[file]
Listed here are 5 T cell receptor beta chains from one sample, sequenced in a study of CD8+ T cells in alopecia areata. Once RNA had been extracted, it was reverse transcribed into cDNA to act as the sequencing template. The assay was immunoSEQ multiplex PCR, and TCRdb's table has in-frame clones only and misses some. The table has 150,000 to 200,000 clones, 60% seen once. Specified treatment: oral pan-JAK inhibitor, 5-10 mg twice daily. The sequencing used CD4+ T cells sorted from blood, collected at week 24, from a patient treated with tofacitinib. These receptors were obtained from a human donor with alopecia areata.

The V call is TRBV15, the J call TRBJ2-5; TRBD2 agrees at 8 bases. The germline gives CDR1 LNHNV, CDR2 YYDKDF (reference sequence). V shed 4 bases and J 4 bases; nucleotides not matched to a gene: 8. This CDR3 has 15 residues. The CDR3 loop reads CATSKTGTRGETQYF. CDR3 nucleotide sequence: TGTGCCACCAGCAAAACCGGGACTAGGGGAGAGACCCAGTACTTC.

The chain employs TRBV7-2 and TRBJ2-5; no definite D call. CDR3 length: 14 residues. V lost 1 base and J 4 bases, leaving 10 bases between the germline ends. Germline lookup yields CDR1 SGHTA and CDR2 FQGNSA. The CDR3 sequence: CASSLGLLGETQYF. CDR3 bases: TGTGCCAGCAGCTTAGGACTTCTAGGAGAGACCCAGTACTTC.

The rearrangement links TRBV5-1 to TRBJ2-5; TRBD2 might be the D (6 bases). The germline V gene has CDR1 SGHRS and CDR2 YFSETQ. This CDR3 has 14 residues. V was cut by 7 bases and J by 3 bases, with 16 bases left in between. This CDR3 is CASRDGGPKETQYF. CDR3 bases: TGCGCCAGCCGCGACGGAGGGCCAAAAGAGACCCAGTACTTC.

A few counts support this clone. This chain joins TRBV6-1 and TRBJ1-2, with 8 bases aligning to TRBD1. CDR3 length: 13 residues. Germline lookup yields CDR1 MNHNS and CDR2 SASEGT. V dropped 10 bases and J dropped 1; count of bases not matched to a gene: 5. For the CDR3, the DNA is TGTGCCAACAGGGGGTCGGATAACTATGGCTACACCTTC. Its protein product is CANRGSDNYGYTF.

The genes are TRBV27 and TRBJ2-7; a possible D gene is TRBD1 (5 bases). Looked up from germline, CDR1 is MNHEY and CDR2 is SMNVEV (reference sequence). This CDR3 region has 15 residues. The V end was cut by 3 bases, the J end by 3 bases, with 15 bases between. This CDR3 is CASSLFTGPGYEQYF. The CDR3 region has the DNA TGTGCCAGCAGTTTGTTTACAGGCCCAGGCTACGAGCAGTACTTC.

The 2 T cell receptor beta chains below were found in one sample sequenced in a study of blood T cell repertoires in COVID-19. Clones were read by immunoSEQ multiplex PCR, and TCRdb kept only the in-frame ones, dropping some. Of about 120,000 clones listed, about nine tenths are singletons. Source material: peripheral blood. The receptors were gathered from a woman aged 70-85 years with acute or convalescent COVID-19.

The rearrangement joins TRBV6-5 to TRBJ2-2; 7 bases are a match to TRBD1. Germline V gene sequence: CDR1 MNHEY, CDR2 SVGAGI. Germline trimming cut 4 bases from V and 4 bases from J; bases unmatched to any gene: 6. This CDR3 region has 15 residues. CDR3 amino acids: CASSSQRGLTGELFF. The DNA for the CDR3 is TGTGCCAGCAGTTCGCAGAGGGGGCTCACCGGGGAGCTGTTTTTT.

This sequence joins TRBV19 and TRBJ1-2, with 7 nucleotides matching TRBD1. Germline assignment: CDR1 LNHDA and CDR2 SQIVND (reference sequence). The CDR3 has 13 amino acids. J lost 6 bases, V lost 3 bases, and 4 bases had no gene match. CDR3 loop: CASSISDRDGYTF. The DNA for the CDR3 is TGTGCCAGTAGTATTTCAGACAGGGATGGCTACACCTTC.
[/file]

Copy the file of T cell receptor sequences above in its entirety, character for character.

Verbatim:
Listed here are 5 T cell receptor beta chains from one sample, sequenced in a study of CD8+ T cells in alopecia areata. Once RNA had been extracted, it was reverse transcribed into cDNA to act as the sequencing template. The assay was immunoSEQ multiplex PCR, and TCRdb's table has in-frame clones only and misses some. The table has 150,000 to 200,000 clones, 60% seen once. Specified treatment: oral pan-JAK inhibitor, 5-10 mg twice daily. The sequencing used CD4+ T cells sorted from blood, collected at week 24, from a patient treated with tofacitinib. These receptors were obtained from a human donor with alopecia areata.

The V call is TRBV15, the J call TRBJ2-5; TRBD2 agrees at 8 bases. The germline gives CDR1 LNHNV, CDR2 YYDKDF (reference sequence). V shed 4 bases and J 4 bases; nucleotides not matched to a gene: 8. This CDR3 has 15 residues. The CDR3 loop reads CATSKTGTRGETQYF. CDR3 nucleotide sequence: TGTGCCACCAGCAAAACCGGGACTAGGGGAGAGACCCAGTACTTC.

The chain employs TRBV7-2 and TRBJ2-5; no definite D call. CDR3 length: 14 residues. V lost 1 base and J 4 bases, leaving 10 bases between the germline ends. Germline lookup yields CDR1 SGHTA and CDR2 FQGNSA. The CDR3 sequence: CASSLGLLGETQYF. CDR3 bases: TGTGCCAGCAGCTTAGGACTTCTAGGAGAGACCCAGTACTTC.

The rearrangement links TRBV5-1 to TRBJ2-5; TRBD2 might be the D (6 bases). The germline V gene has CDR1 SGHRS and CDR2 YFSETQ. This CDR3 has 14 residues. V was cut by 7 bases and J by 3 bases, with 16 bases left in between. This CDR3 is CASRDGGPKETQYF. CDR3 bases: TGCGCCAGCCGCGACGGAGGGCCAAAAGAGACCCAGTACTTC.

A few counts support this clone. This chain joins TRBV6-1 and TRBJ1-2, with 8 bases aligning to TRBD1. CDR3 length: 13 residues. Germline lookup yields CDR1 MNHNS and CDR2 SASEGT. V dropped 10 bases and J dropped 1; count of bases not matched to a gene: 5. For the CDR3, the DNA is TGTGCCAACAGGGGGTCGGATAACTATGGCTACACCTTC. Its protein product is CANRGSDNYGYTF.

The genes are TRBV27 and TRBJ2-7; a possible D gene is TRBD1 (5 bases). Looked up from germline, CDR1 is MNHEY and CDR2 is SMNVEV (reference sequence). This CDR3 region has 15 residues. The V end was cut by 3 bases, the J end by 3 bases, with 15 bases between. This CDR3 is CASSLFTGPGYEQYF. The CDR3 region has the DNA TGTGCCAGCAGTTTGTTTACAGGCCCAGGCTACGAGCAGTACTTC.

The 2 T cell receptor beta chains below were found in one sample sequenced in a study of blood T cell repertoires in COVID-19. Clones were read by immunoSEQ multiplex PCR, and TCRdb kept only the in-frame ones, dropping some. Of about 120,000 clones listed, about nine tenths are singletons. Source material: peripheral blood. The receptors were gathered from a woman aged 70-85 years with acute or convalescent COVID-19.

The rearrangement joins TRBV6-5 to TRBJ2-2; 7 bases are a match to TRBD1. Germline V gene sequence: CDR1 MNHEY, CDR2 SVGAGI. Germline trimming cut 4 bases from V and 4 bases from J; bases unmatched to any gene: 6. This CDR3 region has 15 residues. CDR3 amino acids: CASSSQRGLTGELFF. The DNA for the CDR3 is TGTGCCAGCAGTTCGCAGAGGGGGCTCACCGGGGAGCTGTTTTTT.

This sequence joins TRBV19 and TRBJ1-2, with 7 nucleotides matching TRBD1. Germline assignment: CDR1 LNHDA and CDR2 SQIVND (reference sequence). The CDR3 has 13 amino acids. J lost 6 bases, V lost 3 bases, and 4 bases had no gene match. CDR3 loop: CASSISDRDGYTF. The DNA for the CDR3 is TGTGCCAGTAGTATTTCAGACAGGGATGGCTACACCTTC.